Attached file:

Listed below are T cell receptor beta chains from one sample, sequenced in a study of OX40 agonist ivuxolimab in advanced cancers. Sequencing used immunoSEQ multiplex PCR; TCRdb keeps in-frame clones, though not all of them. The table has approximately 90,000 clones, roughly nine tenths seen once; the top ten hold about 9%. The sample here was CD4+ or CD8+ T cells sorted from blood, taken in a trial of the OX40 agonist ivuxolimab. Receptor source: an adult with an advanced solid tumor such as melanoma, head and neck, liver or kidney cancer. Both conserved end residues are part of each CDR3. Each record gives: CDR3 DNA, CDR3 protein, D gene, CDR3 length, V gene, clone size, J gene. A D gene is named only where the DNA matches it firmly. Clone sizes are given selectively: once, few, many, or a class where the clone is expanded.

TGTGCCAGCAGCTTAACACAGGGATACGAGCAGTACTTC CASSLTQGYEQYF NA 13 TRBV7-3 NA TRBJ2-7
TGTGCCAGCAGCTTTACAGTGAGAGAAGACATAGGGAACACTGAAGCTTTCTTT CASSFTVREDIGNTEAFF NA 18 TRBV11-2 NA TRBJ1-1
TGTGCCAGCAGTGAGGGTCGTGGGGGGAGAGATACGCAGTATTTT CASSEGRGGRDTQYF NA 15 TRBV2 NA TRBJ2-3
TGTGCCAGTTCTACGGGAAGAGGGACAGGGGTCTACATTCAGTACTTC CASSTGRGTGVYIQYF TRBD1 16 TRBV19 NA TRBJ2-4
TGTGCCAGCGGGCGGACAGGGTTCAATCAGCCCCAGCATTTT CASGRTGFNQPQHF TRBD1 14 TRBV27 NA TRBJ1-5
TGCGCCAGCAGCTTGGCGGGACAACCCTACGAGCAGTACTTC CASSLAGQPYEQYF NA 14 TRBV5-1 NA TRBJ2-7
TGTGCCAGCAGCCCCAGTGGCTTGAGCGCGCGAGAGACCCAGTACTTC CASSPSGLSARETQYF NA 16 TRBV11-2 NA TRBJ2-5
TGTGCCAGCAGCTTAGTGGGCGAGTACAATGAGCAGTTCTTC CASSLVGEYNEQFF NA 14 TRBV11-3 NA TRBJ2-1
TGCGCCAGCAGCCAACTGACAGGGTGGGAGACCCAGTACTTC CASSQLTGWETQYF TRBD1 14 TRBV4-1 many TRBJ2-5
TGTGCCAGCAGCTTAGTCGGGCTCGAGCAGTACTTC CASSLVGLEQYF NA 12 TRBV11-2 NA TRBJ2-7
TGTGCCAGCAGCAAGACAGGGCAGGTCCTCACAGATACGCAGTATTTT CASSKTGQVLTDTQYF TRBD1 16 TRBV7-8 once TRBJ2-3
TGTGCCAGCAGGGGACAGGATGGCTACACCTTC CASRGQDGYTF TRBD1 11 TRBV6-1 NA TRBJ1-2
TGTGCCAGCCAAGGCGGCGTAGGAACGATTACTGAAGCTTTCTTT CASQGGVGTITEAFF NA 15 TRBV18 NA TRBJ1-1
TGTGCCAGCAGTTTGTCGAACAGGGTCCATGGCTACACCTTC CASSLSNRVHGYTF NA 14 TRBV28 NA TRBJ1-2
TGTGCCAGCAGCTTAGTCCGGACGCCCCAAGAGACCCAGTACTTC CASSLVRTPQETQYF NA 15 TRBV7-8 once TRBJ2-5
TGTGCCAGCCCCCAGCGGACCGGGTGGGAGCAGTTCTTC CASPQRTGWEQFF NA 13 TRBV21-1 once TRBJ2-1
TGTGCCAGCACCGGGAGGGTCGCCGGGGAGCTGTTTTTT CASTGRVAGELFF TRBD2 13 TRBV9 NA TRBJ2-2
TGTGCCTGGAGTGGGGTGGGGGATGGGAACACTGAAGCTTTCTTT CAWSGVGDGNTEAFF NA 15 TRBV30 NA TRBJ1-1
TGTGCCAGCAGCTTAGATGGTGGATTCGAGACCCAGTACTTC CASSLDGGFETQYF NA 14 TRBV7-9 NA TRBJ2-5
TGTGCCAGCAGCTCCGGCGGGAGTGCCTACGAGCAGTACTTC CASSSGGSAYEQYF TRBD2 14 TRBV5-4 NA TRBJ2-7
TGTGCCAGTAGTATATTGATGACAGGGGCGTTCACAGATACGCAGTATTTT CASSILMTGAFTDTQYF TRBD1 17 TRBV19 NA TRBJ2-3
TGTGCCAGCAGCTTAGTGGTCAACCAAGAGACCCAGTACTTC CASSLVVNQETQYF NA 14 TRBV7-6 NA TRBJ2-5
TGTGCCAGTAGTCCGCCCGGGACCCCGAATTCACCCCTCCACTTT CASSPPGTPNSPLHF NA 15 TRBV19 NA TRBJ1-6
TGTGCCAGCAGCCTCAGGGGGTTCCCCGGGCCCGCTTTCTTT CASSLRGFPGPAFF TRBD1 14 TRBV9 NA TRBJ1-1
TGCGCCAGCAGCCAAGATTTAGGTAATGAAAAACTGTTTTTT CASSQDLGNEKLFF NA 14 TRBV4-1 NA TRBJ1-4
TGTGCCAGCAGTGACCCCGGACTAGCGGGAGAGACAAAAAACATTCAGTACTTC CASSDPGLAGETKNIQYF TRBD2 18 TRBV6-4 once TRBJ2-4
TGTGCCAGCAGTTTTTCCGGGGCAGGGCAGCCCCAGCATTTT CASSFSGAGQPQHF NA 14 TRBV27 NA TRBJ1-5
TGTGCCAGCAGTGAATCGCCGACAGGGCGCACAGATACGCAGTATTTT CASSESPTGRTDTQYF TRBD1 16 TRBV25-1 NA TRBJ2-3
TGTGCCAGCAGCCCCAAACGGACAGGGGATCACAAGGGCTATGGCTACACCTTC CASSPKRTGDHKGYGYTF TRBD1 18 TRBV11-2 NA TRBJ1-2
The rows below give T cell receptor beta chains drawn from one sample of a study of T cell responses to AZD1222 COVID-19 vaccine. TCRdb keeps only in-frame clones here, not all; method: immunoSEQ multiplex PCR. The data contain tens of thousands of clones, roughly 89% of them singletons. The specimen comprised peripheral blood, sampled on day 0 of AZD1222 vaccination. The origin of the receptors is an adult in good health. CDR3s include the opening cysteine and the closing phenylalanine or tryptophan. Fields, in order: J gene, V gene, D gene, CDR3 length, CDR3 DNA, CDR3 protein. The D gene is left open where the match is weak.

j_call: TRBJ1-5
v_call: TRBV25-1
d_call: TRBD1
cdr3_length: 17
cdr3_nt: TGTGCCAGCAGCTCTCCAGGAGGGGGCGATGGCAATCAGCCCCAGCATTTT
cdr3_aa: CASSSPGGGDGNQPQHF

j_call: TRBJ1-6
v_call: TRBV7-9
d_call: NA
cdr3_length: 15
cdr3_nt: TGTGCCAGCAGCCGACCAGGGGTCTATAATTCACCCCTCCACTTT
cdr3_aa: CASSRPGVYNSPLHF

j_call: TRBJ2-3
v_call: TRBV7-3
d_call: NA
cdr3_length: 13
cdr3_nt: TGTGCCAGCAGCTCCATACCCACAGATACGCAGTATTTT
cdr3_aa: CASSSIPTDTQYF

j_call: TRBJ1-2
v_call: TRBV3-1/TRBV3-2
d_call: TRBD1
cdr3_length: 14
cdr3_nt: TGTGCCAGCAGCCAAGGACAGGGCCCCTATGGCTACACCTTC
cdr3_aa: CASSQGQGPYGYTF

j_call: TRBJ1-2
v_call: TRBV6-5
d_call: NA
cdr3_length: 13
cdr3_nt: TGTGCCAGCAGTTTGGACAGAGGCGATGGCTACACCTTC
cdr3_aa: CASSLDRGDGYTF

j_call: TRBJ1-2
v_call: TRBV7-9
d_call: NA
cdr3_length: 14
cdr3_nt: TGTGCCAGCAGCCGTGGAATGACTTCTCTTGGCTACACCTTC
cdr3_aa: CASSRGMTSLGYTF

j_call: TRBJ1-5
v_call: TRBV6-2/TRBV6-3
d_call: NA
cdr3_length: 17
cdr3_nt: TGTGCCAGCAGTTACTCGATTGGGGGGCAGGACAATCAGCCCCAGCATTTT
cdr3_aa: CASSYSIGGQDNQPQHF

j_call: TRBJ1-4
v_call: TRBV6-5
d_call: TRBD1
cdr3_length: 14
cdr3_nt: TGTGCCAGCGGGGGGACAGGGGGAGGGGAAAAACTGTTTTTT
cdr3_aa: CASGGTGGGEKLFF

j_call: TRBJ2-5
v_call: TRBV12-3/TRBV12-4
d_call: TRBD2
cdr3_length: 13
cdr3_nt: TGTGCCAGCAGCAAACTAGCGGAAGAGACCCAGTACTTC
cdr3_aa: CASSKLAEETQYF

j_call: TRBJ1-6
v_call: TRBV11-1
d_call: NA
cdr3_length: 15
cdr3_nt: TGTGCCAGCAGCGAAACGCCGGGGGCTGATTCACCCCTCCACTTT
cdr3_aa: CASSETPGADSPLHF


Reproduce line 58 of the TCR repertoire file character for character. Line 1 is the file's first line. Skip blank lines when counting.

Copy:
d_call: NA